David's Reviews > The Aquariums of Pyongyang: Ten Years in the North Korean Gulag

The Aquariums of Pyongyang by Kang Chol-Hwan
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's review
Jul 20, 2009

really liked it
Read in July, 2009

This is the memoir of Kang Chol-Hwan: a short narrative description of his young life in the North Korean Gulag mixed with his views on North-Korean politics. There is a new preface that continues where the original epilogue leaves off, discussing the plight of the modern North-Korean in an increasingly more interested world.

It was a difficult read at times. Kang Chol-Hwan's story is a brutal one, especially as he was a child, growing up in Pyongyang, and then taken with his family to the prison camp at Yodok. What happened to him and his relatives there is brutal, and seemingly commonplace in North Korea. The worst part is that this story is not ended when I close the book. Even now Yodok and many camps like it are still open and atrocities against humanity continue daily.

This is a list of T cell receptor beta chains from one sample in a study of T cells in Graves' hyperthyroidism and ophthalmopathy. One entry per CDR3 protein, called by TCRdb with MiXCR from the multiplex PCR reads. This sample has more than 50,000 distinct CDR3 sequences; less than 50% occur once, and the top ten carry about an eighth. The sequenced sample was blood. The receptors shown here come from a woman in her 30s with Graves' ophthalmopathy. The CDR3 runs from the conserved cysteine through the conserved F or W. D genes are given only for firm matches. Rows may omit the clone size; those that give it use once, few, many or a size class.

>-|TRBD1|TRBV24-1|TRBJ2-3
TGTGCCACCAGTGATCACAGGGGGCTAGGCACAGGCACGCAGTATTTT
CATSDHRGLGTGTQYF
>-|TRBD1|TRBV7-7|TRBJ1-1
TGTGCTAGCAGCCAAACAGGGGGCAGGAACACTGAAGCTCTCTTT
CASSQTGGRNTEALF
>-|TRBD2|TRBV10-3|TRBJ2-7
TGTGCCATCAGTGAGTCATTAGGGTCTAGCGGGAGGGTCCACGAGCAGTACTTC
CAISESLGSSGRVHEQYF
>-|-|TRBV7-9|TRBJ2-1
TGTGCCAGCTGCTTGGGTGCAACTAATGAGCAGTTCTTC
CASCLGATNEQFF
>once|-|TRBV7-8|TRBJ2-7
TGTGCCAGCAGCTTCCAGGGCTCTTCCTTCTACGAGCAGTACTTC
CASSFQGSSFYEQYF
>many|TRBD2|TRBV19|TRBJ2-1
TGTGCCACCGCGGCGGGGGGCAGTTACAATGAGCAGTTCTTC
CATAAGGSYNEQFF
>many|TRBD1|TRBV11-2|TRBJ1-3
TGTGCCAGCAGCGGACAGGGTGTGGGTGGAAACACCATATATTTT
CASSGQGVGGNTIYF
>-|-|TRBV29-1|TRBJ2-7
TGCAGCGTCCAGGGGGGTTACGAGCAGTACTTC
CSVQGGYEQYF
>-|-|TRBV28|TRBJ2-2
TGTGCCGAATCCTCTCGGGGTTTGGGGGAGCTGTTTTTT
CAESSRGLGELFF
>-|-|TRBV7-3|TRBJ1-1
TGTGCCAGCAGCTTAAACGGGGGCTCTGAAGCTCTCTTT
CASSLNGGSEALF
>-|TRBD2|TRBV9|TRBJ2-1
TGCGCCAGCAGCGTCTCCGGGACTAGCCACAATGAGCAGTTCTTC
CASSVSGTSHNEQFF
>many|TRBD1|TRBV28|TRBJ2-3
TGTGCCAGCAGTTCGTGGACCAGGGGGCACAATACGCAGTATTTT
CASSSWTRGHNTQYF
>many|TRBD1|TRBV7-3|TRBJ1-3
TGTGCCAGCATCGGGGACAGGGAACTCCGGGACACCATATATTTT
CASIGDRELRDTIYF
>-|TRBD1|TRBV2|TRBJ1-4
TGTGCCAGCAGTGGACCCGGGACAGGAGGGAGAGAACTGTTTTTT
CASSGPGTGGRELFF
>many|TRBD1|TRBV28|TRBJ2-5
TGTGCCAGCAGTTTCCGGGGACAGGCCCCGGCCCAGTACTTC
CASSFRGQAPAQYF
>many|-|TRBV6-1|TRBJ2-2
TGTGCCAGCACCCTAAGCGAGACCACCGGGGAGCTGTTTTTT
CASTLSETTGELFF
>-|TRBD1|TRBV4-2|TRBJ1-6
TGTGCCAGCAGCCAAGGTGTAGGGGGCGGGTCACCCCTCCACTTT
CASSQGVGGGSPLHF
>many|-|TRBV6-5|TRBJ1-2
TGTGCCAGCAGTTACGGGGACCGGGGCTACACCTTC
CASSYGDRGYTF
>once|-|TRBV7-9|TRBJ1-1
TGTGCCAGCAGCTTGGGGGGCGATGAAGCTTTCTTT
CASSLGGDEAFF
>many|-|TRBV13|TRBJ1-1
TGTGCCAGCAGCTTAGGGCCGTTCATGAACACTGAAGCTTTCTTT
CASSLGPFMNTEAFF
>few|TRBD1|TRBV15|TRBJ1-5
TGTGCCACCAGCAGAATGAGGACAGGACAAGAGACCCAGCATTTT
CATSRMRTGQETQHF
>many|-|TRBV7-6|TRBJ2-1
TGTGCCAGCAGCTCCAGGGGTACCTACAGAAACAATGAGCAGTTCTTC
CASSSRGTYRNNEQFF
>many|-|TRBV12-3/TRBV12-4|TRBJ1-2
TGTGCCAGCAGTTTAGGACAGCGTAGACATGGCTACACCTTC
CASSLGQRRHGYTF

It reminded me of an account of the Russian Gulag in "One Day in the Life of Ivan Denisovich". But at least then I could say that was years ago. Chol-Wan has written a powerful memoir that exposes many of the lies and horrid cruelties of North Korea, and it seems aimed at the ambivalent South Koreans he has met in his new life.

Who would have known that now in the first years of the 21st century there is a place where children are beaten, humiliated daily, observe executions, bury corpses, stripped of all their freedoms and individual thought, forced to become part of a working machine and doomed to this fate for the rest of their lives due to corruption in government and the blind idealism and hypnotism of the Kim Jong-Il cult of personality and despicably corrupt and isolated communist DPRK.

If you are unfamiliar with the current situation in North Korea then I urge you to read this short book and start opening the window to that world.

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